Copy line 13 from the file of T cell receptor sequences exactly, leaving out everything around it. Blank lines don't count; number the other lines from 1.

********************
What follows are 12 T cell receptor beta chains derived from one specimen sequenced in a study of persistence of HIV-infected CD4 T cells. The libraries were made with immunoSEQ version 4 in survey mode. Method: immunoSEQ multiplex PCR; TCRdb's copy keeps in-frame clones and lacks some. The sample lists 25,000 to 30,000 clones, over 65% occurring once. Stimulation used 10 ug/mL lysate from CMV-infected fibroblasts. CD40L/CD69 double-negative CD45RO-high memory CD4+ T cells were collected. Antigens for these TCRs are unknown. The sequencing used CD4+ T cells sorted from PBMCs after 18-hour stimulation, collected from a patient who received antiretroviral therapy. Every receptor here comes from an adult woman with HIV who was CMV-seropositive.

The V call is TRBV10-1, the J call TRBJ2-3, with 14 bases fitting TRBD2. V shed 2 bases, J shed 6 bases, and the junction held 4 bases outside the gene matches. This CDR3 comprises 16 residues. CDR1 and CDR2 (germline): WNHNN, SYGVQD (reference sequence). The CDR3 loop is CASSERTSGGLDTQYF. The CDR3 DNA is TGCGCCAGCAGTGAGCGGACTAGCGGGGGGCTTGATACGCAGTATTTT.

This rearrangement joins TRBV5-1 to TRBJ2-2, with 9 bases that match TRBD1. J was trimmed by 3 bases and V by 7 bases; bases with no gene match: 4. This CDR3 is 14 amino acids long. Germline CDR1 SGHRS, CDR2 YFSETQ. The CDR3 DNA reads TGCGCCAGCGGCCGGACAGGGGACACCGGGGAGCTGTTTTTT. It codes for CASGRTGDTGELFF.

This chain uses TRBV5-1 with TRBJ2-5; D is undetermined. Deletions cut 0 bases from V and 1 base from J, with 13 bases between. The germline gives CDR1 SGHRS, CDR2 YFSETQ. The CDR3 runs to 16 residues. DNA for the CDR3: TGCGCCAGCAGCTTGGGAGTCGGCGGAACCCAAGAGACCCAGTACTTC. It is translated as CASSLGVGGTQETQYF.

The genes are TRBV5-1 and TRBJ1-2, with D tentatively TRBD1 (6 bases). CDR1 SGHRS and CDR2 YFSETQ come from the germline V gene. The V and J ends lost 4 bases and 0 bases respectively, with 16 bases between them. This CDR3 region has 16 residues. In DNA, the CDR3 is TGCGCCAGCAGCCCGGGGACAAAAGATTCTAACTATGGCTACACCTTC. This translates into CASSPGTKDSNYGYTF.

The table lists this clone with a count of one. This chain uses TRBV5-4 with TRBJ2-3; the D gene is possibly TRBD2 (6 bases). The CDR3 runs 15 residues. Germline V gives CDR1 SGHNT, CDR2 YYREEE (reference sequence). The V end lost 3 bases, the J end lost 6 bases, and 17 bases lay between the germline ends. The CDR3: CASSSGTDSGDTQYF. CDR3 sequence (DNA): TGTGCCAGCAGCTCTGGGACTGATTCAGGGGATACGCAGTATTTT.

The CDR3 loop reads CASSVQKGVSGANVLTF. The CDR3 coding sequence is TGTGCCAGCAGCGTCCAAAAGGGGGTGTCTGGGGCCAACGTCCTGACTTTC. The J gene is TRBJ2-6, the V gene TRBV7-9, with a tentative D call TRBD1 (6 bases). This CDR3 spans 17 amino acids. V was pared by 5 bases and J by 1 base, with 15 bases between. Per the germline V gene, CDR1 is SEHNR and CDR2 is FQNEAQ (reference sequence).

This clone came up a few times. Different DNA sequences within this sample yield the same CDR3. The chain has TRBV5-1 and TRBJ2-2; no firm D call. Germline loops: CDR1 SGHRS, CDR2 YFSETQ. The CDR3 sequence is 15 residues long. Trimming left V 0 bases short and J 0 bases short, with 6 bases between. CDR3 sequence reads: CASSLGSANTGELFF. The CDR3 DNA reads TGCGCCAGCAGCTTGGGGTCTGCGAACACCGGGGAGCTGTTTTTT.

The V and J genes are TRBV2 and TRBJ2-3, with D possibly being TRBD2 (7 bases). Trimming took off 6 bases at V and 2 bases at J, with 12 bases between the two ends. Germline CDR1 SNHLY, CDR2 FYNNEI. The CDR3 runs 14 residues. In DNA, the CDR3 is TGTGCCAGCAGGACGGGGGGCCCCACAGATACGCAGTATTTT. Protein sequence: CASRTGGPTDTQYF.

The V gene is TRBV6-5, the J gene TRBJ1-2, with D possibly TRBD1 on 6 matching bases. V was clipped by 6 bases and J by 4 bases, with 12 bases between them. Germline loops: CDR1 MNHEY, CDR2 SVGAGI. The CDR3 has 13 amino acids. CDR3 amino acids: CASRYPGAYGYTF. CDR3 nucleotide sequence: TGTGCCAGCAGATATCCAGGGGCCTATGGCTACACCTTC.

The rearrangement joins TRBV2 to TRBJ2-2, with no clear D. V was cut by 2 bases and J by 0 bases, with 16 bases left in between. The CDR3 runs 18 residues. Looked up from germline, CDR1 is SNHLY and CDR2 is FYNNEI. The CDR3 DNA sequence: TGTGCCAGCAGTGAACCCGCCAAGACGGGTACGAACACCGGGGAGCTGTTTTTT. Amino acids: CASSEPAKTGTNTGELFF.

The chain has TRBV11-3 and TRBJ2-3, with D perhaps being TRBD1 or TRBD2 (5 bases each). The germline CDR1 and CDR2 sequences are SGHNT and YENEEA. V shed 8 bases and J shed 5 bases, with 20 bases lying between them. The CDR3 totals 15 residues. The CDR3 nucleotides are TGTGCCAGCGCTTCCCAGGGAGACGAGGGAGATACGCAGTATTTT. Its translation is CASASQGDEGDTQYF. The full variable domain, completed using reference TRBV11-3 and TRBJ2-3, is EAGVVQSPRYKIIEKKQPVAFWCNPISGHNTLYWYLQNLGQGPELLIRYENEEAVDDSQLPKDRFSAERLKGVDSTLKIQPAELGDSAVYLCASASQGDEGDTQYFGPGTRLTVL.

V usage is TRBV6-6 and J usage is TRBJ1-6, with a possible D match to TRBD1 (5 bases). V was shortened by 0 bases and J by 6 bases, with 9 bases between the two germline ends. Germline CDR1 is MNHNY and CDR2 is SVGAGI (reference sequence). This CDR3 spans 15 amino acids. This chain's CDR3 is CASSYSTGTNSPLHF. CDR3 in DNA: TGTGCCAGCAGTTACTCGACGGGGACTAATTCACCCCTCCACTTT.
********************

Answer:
V usage is TRBV6-6 and J usage is TRBJ1-6, with a possible D match to TRBD1 (5 bases). V was shortened by 0 bases and J by 6 bases, with 9 bases between the two germline ends. Germline CDR1 is MNHNY and CDR2 is SVGAGI (reference sequence). This CDR3 spans 15 amino acids. This chain's CDR3 is CASSYSTGTNSPLHF. CDR3 in DNA: TGTGCCAGCAGTTACTCGACGGGGACTAATTCACCCCTCCACTTT.